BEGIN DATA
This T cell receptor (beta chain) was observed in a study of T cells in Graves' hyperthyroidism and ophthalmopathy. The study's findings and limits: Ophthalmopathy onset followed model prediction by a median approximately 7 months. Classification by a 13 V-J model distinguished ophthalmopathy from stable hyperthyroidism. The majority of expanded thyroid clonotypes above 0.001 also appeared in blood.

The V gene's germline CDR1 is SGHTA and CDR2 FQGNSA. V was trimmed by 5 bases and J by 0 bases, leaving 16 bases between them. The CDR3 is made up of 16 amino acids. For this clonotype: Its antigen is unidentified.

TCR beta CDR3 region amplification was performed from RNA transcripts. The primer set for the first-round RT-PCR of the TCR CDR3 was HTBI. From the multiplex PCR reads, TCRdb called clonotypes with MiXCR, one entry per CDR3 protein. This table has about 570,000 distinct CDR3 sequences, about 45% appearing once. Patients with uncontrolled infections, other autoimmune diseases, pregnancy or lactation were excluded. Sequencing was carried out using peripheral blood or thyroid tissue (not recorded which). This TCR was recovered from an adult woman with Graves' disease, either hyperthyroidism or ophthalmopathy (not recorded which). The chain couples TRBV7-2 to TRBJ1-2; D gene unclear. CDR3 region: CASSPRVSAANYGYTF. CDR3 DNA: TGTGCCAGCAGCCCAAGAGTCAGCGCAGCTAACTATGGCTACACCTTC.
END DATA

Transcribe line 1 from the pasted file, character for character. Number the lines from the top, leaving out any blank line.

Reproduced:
This T cell receptor (beta chain) was observed in a study of T cells in Graves' hyperthyroidism and ophthalmopathy. The study's findings and limits: Ophthalmopathy onset followed model prediction by a median approximately 7 months. Classification by a 13 V-J model distinguished ophthalmopathy from stable hyperthyroidism. The majority of expanded thyroid clonotypes above 0.001 also appeared in blood.